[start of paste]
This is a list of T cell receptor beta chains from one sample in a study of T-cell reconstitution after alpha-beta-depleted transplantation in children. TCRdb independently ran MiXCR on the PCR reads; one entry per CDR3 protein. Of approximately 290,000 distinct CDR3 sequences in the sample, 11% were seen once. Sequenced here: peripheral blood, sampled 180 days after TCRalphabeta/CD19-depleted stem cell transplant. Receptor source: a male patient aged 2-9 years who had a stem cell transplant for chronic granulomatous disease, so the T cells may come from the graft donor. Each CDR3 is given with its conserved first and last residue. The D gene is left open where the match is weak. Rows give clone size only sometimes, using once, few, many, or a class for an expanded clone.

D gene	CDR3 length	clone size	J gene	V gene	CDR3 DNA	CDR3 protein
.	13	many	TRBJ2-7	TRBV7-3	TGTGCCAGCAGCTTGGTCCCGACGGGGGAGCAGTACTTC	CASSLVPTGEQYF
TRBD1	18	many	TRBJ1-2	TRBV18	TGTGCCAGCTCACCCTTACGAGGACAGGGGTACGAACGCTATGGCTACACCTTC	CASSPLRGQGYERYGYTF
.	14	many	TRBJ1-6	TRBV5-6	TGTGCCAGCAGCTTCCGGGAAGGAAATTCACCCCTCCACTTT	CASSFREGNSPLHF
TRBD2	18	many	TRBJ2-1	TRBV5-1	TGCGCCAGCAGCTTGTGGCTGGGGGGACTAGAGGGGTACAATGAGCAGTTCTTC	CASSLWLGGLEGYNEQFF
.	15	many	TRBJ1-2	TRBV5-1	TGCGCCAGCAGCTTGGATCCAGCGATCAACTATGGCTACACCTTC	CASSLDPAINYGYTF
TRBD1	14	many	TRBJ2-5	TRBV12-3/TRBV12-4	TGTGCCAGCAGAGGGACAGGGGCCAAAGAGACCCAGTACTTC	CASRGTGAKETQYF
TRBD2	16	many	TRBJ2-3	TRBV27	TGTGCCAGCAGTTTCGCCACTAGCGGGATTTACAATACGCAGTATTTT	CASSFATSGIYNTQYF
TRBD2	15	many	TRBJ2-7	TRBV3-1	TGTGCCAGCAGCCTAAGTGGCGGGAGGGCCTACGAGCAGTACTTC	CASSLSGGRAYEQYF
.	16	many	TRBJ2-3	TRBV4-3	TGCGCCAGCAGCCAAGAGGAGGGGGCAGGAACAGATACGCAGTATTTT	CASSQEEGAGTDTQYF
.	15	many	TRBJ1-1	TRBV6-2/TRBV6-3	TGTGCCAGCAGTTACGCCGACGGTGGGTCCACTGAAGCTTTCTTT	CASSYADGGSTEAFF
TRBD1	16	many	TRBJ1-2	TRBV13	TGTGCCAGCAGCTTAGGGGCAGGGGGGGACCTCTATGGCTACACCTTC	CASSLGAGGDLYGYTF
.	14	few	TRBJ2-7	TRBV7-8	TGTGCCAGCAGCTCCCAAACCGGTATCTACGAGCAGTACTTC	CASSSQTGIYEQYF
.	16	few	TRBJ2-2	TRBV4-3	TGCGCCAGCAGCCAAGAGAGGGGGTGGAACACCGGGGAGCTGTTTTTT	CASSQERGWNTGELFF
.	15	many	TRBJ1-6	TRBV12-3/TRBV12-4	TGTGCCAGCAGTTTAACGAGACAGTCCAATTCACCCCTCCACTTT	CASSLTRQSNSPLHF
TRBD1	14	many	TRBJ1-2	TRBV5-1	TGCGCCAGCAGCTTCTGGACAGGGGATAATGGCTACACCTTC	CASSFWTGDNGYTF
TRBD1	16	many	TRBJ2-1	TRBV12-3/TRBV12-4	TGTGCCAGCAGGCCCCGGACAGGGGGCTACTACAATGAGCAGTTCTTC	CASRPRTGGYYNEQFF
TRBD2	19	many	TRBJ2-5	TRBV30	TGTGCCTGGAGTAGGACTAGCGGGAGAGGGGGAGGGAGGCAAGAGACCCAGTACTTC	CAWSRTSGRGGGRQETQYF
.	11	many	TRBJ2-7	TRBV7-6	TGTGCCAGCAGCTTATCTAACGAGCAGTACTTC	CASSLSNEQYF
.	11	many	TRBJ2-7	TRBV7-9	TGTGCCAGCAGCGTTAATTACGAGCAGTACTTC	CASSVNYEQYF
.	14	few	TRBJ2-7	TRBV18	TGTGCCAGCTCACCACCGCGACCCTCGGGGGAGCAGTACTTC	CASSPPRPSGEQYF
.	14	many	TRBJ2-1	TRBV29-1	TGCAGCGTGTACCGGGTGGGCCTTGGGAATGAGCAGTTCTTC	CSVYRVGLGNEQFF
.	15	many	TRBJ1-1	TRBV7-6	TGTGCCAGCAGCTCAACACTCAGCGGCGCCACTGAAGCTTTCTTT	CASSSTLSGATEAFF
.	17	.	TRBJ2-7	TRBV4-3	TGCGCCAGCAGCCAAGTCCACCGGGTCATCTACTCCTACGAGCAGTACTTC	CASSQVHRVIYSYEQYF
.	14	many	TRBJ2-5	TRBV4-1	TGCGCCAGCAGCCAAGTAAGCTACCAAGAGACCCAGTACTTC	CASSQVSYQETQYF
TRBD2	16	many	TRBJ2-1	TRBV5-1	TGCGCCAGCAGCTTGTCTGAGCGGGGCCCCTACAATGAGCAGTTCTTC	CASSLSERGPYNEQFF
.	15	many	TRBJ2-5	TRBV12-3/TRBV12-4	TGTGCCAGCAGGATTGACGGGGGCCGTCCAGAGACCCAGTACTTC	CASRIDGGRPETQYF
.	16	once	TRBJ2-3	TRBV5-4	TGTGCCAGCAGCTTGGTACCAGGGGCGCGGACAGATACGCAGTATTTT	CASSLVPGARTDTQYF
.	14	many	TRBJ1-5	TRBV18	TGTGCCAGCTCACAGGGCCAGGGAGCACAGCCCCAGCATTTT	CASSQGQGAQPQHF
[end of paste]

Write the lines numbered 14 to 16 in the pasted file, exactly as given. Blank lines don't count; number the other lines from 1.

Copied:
.	14	few	TRBJ2-7	TRBV7-8	TGTGCCAGCAGCTCCCAAACCGGTATCTACGAGCAGTACTTC	CASSSQTGIYEQYF
.	16	few	TRBJ2-2	TRBV4-3	TGCGCCAGCAGCCAAGAGAGGGGGTGGAACACCGGGGAGCTGTTTTTT	CASSQERGWNTGELFF
.	15	many	TRBJ1-6	TRBV12-3/TRBV12-4	TGTGCCAGCAGTTTAACGAGACAGTCCAATTCACCCCTCCACTTT	CASSLTRQSNSPLHF